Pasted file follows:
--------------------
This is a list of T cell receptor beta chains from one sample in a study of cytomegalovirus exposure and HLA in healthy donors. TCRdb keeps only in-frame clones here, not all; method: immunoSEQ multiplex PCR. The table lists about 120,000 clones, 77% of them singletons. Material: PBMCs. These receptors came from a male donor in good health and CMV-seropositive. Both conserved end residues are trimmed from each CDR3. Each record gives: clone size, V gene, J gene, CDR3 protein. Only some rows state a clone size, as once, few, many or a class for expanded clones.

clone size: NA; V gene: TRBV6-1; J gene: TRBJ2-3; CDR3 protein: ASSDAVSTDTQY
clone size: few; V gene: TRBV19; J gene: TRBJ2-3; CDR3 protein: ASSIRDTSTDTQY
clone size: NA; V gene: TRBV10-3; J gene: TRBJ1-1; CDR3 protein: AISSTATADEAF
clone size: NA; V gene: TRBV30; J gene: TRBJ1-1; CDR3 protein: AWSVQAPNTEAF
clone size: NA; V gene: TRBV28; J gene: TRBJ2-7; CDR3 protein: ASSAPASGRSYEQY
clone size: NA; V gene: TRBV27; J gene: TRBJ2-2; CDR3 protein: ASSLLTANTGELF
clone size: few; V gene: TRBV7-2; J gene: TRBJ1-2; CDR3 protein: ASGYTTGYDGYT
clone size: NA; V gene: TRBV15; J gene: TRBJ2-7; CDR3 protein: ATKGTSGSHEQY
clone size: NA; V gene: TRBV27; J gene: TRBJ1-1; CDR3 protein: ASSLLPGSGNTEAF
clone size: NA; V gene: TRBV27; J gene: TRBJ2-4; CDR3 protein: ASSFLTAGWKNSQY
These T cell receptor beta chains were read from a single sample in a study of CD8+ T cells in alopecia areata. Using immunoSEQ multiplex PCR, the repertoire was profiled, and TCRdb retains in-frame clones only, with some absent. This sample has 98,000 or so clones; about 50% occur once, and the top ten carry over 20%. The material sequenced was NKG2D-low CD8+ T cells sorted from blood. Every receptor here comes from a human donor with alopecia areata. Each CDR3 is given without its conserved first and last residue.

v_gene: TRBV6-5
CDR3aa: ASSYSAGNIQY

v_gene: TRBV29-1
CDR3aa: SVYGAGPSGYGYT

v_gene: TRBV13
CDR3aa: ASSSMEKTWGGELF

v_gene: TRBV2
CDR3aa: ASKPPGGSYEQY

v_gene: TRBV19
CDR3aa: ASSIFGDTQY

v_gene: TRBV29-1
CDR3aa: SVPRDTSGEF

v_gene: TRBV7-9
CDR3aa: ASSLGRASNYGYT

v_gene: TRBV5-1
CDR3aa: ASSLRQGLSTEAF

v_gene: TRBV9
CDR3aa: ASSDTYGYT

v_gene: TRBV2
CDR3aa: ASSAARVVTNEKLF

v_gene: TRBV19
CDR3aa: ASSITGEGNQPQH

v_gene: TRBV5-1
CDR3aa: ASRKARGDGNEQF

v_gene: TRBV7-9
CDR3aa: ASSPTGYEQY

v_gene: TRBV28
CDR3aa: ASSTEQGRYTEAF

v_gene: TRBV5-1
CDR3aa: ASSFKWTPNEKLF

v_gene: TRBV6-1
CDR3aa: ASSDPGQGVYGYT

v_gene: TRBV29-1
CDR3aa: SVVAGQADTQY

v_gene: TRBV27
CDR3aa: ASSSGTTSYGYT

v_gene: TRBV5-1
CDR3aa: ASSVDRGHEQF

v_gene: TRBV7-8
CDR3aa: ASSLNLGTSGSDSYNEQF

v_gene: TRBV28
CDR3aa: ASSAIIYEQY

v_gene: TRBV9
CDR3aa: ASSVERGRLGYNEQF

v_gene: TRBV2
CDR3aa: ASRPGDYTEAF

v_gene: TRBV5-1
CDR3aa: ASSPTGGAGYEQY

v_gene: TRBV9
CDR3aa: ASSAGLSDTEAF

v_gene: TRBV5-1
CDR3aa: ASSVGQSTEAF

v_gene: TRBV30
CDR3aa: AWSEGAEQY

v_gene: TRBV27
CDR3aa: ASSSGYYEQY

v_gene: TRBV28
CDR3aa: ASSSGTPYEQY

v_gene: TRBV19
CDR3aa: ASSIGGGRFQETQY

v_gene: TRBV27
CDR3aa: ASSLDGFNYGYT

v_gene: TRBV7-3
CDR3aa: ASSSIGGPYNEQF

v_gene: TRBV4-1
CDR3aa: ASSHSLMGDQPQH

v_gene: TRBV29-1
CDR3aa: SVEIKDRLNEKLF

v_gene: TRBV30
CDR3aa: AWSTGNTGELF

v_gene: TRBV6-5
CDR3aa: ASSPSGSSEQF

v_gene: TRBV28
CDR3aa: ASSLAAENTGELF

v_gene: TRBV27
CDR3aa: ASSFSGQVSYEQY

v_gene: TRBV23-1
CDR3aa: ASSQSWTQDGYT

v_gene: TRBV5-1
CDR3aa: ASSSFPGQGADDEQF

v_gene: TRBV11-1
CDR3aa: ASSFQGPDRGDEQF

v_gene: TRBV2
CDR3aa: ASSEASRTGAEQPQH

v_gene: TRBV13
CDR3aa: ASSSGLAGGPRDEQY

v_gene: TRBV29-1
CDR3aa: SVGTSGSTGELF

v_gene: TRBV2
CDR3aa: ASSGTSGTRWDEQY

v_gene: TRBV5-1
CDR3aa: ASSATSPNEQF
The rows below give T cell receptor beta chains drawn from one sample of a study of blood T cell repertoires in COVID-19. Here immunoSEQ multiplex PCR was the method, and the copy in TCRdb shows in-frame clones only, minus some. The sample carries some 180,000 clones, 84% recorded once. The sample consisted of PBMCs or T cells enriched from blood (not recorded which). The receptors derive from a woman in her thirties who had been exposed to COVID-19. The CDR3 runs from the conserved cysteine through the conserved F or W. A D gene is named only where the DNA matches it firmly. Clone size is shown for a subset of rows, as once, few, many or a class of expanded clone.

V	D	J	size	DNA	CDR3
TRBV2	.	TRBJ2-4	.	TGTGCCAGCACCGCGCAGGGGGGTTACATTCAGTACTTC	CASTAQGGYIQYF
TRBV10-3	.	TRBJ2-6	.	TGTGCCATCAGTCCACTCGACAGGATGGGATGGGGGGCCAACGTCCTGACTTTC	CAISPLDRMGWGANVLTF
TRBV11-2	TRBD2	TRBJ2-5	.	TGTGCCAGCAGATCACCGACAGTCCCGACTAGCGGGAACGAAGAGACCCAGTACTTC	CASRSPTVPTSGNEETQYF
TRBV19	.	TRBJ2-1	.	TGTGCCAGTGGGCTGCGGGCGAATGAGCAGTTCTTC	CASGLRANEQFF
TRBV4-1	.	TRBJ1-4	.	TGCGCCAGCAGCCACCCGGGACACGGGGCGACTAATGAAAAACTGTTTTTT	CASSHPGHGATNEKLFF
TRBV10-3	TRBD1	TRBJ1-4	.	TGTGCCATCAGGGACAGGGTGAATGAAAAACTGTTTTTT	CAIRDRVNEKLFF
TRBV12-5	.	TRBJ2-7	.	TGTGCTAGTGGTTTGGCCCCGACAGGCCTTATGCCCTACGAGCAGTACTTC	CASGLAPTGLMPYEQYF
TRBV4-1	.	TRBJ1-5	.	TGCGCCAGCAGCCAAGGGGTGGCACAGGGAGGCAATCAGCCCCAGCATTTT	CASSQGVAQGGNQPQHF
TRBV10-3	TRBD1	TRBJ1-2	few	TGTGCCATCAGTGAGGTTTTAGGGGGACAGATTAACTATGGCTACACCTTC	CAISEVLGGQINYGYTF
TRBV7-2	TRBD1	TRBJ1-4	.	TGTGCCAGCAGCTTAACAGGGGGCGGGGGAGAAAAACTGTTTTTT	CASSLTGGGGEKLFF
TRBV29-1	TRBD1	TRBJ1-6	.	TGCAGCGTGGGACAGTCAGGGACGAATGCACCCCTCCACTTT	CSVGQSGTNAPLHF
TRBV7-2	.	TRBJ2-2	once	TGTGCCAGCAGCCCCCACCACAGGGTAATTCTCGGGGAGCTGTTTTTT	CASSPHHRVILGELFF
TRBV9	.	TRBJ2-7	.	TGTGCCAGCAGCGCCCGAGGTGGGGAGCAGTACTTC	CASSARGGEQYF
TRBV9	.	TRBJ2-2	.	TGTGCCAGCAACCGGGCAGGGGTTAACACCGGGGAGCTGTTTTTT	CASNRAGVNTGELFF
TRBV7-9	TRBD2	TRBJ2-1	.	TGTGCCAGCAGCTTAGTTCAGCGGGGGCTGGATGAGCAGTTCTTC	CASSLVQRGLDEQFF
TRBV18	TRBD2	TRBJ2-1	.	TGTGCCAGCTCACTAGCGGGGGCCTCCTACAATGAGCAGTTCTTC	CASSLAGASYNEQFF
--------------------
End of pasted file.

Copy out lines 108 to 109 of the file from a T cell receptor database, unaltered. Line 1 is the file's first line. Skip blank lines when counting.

TRBV10-3	.	TRBJ2-6	.	TGTGCCATCAGTCCACTCGACAGGATGGGATGGGGGGCCAACGTCCTGACTTTC	CAISPLDRMGWGANVLTF
TRBV11-2	TRBD2	TRBJ2-5	.	TGTGCCAGCAGATCACCGACAGTCCCGACTAGCGGGAACGAAGAGACCCAGTACTTC	CASRSPTVPTSGNEETQYF